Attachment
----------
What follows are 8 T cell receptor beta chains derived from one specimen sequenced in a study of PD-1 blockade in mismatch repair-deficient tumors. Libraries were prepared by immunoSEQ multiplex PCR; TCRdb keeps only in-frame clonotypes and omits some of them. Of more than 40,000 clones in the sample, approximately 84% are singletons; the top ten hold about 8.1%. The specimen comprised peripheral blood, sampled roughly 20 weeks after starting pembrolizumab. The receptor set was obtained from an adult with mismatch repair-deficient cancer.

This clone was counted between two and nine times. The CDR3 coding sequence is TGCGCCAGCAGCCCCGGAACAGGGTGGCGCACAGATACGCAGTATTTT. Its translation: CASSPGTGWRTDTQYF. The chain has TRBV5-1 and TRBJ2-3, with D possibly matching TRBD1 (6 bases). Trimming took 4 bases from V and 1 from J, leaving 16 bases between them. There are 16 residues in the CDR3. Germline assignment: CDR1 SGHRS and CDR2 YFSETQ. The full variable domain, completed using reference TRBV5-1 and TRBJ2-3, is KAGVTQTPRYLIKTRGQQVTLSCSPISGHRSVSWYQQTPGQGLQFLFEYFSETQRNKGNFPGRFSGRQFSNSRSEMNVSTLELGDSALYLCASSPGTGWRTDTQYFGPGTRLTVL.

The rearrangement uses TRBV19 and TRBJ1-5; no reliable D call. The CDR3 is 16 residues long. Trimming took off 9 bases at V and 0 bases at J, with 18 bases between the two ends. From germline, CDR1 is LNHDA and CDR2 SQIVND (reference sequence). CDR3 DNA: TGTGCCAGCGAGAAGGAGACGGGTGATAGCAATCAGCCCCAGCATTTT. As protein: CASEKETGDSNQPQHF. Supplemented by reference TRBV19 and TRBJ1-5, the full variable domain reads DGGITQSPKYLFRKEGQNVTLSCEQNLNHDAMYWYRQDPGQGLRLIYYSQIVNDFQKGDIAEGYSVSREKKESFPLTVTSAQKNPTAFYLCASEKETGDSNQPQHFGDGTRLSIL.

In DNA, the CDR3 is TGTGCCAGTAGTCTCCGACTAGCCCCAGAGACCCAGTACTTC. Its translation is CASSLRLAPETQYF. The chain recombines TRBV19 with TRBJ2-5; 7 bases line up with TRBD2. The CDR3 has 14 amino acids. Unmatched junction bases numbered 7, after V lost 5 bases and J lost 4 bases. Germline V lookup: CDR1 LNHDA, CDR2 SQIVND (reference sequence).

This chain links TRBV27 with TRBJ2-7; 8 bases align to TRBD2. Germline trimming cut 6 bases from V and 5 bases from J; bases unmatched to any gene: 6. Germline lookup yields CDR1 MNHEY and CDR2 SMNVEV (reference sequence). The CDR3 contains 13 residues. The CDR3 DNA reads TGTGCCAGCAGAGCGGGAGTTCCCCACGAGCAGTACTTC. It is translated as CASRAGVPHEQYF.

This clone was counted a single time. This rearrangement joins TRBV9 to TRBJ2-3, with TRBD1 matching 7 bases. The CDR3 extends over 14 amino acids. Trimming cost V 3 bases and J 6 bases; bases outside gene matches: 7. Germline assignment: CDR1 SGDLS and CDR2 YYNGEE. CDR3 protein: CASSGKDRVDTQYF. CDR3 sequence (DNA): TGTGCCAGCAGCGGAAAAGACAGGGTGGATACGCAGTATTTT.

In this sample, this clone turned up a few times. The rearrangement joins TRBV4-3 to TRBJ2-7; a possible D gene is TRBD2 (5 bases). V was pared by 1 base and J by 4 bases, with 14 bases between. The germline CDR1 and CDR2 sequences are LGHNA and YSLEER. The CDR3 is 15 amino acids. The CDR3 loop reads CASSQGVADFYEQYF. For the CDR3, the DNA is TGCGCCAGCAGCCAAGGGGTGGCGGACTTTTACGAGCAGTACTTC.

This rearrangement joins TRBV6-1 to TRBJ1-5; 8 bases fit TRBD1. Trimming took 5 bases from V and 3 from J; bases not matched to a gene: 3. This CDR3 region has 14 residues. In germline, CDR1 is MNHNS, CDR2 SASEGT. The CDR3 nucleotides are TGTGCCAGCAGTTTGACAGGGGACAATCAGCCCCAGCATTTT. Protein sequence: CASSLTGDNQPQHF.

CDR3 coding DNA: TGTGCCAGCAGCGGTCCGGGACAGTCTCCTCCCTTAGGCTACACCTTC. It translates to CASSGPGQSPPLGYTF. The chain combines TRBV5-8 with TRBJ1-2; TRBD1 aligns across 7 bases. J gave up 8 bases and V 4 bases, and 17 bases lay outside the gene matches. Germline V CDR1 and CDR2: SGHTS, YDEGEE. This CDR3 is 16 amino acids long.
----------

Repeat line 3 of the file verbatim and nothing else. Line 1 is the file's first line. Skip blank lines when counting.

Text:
The rearrangement uses TRBV19 and TRBJ1-5; no reliable D call. The CDR3 is 16 residues long. Trimming took off 9 bases at V and 0 bases at J, with 18 bases between the two ends. From germline, CDR1 is LNHDA and CDR2 SQIVND (reference sequence). CDR3 DNA: TGTGCCAGCGAGAAGGAGACGGGTGATAGCAATCAGCCCCAGCATTTT. As protein: CASEKETGDSNQPQHF. Supplemented by reference TRBV19 and TRBJ1-5, the full variable domain reads DGGITQSPKYLFRKEGQNVTLSCEQNLNHDAMYWYRQDPGQGLRLIYYSQIVNDFQKGDIAEGYSVSREKKESFPLTVTSAQKNPTAFYLCASEKETGDSNQPQHFGDGTRLSIL.